Dredging should be warning for upper Murray users
The Conservation Council of South Australia has backed a $4 million dredging program to keep the mouth of the Murray River open.
The federal and state governments yesterday announced the plan to dredge a build-up of sand at the mouth of the vital river system, but the practice is viewed with great concern by some conservationists.
Experts believe that low water flow in the River Murray has allowed sand to accumulated at the river’s mouth, rather than washing out to sea as it ideally would.
Environment Department figures show River Murray flows into South Australia at aboutt 8,000 megalitres – a big drop from the long-term December average of 21,000 megalitres a day.
Conservation council chief executive Craig Wilkins says keeping the flow going, especially in the Coorong region, is critical in ensuring the health of the entire system.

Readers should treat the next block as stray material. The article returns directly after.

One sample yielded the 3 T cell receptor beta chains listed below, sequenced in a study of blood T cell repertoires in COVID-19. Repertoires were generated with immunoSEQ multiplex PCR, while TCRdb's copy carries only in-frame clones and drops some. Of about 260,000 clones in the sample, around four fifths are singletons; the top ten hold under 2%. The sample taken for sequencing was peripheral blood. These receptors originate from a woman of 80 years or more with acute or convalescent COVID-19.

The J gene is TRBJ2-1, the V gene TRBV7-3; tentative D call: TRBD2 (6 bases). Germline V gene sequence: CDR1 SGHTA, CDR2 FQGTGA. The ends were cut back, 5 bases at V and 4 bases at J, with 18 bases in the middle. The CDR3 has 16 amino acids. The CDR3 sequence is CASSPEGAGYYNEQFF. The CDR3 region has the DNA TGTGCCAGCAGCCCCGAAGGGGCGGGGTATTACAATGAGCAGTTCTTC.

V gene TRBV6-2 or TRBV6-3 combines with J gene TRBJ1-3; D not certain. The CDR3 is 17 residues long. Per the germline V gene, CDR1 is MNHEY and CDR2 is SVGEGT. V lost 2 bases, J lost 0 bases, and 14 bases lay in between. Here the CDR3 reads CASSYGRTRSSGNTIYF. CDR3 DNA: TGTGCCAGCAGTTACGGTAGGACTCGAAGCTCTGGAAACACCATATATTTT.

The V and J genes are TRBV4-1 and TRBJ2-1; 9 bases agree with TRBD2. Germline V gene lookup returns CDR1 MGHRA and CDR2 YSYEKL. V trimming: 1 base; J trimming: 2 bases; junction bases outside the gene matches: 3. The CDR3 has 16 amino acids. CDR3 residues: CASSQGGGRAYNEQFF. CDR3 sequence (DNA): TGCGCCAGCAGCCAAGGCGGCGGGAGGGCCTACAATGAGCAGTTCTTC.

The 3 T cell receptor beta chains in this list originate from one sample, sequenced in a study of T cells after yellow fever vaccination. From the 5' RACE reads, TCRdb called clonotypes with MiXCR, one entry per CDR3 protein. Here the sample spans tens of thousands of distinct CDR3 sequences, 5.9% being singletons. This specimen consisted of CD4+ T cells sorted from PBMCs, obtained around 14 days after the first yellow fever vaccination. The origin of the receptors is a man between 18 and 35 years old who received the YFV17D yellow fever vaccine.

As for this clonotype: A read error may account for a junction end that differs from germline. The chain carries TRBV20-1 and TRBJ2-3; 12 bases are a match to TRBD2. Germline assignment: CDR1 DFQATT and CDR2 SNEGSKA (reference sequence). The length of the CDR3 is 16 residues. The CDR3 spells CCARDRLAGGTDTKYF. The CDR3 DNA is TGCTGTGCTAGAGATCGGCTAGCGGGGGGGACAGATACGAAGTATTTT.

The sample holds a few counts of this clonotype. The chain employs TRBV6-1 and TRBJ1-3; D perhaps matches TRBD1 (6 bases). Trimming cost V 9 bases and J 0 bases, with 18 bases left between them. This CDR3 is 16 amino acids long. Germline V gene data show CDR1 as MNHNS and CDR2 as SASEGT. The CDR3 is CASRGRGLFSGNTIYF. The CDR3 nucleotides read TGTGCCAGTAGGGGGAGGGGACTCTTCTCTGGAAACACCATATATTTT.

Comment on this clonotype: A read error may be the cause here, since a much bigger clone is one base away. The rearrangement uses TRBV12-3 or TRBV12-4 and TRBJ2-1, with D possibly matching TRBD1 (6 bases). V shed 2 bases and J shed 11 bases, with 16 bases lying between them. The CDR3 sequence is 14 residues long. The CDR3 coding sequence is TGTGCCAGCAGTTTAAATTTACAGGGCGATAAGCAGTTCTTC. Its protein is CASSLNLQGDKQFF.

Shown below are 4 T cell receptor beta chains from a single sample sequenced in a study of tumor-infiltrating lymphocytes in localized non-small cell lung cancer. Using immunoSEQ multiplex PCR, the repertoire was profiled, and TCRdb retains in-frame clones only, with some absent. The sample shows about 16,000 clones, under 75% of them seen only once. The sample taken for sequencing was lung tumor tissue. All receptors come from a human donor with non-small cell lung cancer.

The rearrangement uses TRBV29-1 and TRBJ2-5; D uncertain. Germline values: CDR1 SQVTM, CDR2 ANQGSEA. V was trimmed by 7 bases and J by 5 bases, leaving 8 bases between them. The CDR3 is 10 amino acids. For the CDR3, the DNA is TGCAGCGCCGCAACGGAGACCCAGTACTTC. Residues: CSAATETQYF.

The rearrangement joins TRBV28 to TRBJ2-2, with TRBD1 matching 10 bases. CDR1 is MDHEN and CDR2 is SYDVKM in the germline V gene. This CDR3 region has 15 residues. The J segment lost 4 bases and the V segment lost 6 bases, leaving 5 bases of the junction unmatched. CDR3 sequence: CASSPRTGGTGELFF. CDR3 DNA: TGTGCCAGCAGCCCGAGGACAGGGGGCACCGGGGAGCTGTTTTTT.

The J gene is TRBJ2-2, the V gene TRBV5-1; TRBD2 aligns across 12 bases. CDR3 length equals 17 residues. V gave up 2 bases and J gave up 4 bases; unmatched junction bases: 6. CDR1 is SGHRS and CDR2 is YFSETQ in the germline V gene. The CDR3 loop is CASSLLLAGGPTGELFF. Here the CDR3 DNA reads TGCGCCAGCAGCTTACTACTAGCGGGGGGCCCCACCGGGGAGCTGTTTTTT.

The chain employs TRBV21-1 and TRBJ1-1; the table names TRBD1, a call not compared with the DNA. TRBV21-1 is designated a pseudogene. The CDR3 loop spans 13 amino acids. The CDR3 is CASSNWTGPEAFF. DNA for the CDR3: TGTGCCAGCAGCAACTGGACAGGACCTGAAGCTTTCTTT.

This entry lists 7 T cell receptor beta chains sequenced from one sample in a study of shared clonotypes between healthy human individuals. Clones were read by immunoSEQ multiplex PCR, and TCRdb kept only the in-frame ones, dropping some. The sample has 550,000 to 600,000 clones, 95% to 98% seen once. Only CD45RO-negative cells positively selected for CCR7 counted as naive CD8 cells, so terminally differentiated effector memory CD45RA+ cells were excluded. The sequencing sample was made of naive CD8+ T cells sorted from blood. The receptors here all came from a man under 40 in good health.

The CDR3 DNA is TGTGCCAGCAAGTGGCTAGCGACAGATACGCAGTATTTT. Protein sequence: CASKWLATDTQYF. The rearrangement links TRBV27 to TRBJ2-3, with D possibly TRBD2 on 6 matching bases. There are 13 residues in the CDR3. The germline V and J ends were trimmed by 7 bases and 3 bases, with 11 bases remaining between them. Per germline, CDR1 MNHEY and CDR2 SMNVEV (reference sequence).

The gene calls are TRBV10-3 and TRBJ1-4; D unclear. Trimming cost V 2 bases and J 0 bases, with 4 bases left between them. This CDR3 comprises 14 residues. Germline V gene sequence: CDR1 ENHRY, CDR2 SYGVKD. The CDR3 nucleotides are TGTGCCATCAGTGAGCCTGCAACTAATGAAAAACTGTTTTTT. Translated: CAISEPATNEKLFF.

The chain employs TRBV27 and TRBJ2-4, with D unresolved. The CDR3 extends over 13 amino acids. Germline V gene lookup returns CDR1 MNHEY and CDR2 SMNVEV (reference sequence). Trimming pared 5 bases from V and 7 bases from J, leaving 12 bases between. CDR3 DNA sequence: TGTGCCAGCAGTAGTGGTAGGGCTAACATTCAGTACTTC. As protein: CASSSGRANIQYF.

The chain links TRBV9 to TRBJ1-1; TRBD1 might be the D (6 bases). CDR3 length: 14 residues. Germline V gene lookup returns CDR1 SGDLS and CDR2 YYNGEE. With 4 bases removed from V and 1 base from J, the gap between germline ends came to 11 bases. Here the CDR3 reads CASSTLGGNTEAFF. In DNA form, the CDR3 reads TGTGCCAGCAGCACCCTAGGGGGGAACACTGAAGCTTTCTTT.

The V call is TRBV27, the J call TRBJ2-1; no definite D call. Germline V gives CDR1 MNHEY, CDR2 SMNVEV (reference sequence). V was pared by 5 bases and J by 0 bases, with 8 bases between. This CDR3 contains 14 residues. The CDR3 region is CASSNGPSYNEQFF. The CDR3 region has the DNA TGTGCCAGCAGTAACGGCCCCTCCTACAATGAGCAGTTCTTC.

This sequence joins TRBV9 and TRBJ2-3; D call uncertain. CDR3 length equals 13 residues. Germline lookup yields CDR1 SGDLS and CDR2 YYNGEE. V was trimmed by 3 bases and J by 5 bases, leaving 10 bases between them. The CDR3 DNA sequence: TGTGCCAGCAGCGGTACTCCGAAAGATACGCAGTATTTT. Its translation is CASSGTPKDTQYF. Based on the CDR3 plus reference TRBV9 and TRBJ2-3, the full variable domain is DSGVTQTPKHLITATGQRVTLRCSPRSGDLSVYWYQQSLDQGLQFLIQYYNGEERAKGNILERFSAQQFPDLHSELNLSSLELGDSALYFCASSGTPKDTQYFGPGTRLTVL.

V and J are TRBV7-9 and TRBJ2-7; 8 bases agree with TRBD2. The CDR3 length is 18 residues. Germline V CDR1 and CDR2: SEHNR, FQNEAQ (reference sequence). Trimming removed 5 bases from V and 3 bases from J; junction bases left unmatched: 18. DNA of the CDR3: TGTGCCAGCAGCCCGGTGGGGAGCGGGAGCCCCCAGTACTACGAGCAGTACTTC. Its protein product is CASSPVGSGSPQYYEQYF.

“There's no doubt that keeping it open is a sensible way to go,” he told the ABC.
“The Coorong and the Lower Lakes are such a critical habitat and we have international obligations to keep the region healthy, so we absolutely support dredging.”
But he said it should not have got to such a state, and it is one that must be avoided in the future.
“This should be sending alarm bells ringing up and down the river and in the offices of politicians right across the Murray-Darling Basin,” he said.
“The current level of extraction of water from the Murray is unsustainable and as conditions get drier and hotter, it's only going to get worse.”